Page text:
• Just a growth spurt? What to know about your child and binge eating

    By: Rose Kennedy, For the Atlanta Journal-Constitution

    Updated:

    Is your preteen eating you out of house and home? Of course they are. Adolescents love to eat and that tremendous grocery bill just comes with the territory, right?

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    That comes with the territory, but sometimes your child’s heavy snacking isn't what it seems, according to the experts atnonprofit children’s health site KidsHealth. 

    "They're growing like weeds, of course, so you figure all that eating is OK," according to a statement on the KidsHealth site. "And most of the time, it is."

    A kid who eats unusually large amounts of food — and feels guilty or secretive about it — could be struggling with a common eating disorder called binge eating disorder, according to KH.

    BED is fairly under the radar, only becoming an official diagnosis (and earning the right to insurance coverage) as per the American Psychiatric Association in 2013. But according to a study reported on the National Eating Disorders Association blog, BED affects 3.5 percent of women and 2 percent of men--and maybe as many of 1.6 percent of adolescents.

    For a concerned parent, it's tough to separate the comfort food and celebration food moments from potential BED, especially since kids and teens who sometimes eat a lot don't necessarily have it.

    "Kids can have huge appetites, especially during growth spurts, when they need more nutrients to fuel their growing bodies," KH noted.

    One simple indicator:

    "People with binge eating disorder have a different relationship with food — they feel like they've lost all control over how much they're eating, like they can't stop," noted KH. "They also binge more frequently, at least twice a week for several months."

    Think your child might be crossing the line from occasional overindulgence to binge eating disorder? Take note of these symptoms of BED from KidsHealth:

    • A fast-emptying fridge or pantry. "Parents and other family members may first suspect a problem when they notice large amounts of food missing, though it's hard to imagine one child could have eaten so much," KH said.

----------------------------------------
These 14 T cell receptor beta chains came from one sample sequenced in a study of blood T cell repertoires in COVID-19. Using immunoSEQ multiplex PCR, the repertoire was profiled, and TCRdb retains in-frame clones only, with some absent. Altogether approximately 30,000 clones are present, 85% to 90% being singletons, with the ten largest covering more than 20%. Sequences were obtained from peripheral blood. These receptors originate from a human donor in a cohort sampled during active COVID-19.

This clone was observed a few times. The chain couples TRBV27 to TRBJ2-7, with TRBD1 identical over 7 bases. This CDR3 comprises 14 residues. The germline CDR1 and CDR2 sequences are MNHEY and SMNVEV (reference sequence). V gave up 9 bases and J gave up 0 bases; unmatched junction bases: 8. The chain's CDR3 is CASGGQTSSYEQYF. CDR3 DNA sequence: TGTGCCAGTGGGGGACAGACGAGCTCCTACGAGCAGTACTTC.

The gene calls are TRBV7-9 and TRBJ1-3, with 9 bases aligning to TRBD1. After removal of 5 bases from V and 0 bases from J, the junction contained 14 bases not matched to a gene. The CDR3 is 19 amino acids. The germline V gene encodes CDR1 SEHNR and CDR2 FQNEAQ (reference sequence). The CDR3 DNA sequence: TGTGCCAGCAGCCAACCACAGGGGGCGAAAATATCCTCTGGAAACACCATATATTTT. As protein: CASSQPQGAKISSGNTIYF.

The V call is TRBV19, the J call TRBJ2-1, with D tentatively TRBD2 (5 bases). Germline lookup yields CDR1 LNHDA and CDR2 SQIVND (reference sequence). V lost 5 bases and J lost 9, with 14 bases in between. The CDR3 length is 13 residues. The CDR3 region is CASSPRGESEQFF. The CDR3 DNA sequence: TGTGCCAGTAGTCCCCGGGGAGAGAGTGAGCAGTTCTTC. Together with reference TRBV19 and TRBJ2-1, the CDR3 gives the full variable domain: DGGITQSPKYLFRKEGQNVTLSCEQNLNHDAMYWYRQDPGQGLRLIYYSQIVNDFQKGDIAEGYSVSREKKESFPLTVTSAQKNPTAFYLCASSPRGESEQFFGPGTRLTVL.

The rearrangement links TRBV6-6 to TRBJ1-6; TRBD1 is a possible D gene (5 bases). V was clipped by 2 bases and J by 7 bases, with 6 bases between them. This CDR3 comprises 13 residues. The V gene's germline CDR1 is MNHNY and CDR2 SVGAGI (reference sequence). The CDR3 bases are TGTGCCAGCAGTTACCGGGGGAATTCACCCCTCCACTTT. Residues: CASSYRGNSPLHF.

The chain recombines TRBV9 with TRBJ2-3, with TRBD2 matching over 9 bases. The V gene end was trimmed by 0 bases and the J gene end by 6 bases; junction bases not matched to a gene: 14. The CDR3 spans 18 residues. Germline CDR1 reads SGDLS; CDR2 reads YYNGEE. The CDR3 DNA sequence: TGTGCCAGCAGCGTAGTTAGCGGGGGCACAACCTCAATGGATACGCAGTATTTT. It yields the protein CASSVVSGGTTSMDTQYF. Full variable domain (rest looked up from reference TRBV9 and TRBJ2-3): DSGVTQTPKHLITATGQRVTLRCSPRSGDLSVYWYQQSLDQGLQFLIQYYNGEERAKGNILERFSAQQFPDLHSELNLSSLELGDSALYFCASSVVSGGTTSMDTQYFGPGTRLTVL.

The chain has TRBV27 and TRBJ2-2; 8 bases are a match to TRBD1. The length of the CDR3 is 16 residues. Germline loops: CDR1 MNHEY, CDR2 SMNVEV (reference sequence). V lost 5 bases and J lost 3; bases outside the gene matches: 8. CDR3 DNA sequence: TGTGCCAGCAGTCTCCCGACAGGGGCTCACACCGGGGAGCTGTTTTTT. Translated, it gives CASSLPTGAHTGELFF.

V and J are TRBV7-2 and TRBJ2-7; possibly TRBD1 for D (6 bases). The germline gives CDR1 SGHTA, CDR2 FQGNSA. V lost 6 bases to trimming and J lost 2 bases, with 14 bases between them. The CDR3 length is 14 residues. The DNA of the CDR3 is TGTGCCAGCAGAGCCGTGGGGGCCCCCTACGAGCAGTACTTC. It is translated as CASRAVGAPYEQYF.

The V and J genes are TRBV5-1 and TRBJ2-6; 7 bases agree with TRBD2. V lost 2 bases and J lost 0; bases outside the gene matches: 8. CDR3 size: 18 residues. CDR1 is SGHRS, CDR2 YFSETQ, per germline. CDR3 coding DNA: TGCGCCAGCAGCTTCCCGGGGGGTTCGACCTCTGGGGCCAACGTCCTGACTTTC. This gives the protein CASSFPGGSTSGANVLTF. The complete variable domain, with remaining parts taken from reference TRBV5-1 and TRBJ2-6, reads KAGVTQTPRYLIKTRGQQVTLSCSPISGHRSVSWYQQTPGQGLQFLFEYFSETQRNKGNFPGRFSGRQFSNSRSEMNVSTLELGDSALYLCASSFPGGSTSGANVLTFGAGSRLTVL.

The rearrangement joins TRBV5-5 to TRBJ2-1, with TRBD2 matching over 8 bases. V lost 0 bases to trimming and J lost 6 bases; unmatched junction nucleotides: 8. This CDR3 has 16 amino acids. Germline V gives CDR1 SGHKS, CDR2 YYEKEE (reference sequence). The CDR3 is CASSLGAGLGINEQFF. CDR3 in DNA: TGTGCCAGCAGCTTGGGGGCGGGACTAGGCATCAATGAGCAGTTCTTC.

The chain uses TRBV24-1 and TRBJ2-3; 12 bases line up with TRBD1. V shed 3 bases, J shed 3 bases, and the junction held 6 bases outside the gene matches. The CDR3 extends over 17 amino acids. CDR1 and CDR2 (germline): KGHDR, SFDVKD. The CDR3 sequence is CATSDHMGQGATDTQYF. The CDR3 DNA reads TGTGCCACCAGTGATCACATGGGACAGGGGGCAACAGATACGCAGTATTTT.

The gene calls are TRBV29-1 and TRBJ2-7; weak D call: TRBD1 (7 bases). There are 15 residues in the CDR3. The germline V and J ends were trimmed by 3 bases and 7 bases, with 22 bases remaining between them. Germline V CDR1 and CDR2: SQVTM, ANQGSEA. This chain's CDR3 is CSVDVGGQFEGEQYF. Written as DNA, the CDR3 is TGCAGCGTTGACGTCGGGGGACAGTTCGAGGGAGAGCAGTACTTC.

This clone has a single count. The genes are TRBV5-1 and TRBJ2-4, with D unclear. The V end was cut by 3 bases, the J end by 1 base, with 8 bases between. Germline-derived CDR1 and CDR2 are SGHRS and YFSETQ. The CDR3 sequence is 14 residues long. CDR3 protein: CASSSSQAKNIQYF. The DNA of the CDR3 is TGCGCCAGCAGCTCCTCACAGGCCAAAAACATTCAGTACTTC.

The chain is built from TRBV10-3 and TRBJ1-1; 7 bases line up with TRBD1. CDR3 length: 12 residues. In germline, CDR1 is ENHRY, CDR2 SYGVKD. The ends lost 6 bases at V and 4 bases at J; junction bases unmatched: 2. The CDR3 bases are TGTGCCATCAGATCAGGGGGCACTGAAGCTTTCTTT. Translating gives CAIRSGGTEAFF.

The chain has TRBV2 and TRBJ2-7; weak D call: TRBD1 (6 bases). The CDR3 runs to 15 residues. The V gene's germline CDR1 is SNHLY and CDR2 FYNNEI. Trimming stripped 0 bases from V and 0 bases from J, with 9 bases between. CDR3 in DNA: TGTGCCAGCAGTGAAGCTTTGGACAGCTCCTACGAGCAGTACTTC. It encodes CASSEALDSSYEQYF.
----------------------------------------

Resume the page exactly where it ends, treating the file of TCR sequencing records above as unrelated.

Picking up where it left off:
• A child eating a lot of food quickly
    • A pattern of eating when under emotional stress, which could include family conflict, rejection from friends or peer, or poor academic performance
    • A child feeling ashamed or disgusted by the amount they have eaten
    • Finding food containers or wrappers hidden in a child's room
    • An increasingly irregular pattern of eating that may include skipping meals, eating lots of junk food at other times of day and eating at unusual times, like very late at night.

    "People who binge might experience feelings that are common to many eating disorders, such as depression, anxiety, guilt, or shame," KH noted. "They may avoid school, work, or socializing with friends because they're ashamed of their binge eating problem or changes in their body shape and weight."

    Next steps

    If you feel there's a good chance your tween does have binge eating disorder, according to the Child Mind Institute, the next step would be a diagnosis.

    "For a child to be diagnosed with binge eating disorder, she must repeatedly eat unusually large amounts of food in relatively short periods of time, and feel that those fixed periods of intense eating are beyond his or her control," noted CMI. "To qualify for the disorder, at least three of the following factors must be present in a child's behavior: eating rapidly, eating to the point of uncomfortable fullness, eating when not hungry, eating in shame or in secret, and feeling disgusted, depressed or ashamed after eating. The behavior must occur at least twice a week for a period of six months."

    BED does not involve self-induced vomiting after overeating.

    Treatments are available for BED, and might include the following, according to CMI:

    • Psychotherapy
    • Medications
    • Behavioral weight-loss programs
    • Self-help strategies

    It's important for parents to note that while the primary goal of treatment, to reduce or eliminate binging behavior, may go hand in hand with the goal of weight loss, not all children and adolescents with BED need to lose weight. "Psychotherapy, cognitive behavioral therapy, in particular, can help patients deal with the issues that may trigger binge eating, such as a negative body image, anxiety or depression," CMI noted. "There is some limited evidence to suggest that antidepressants and the anticonvulsant topiramate (Topamax) may be helpful in treatment of particularly resistant cases."

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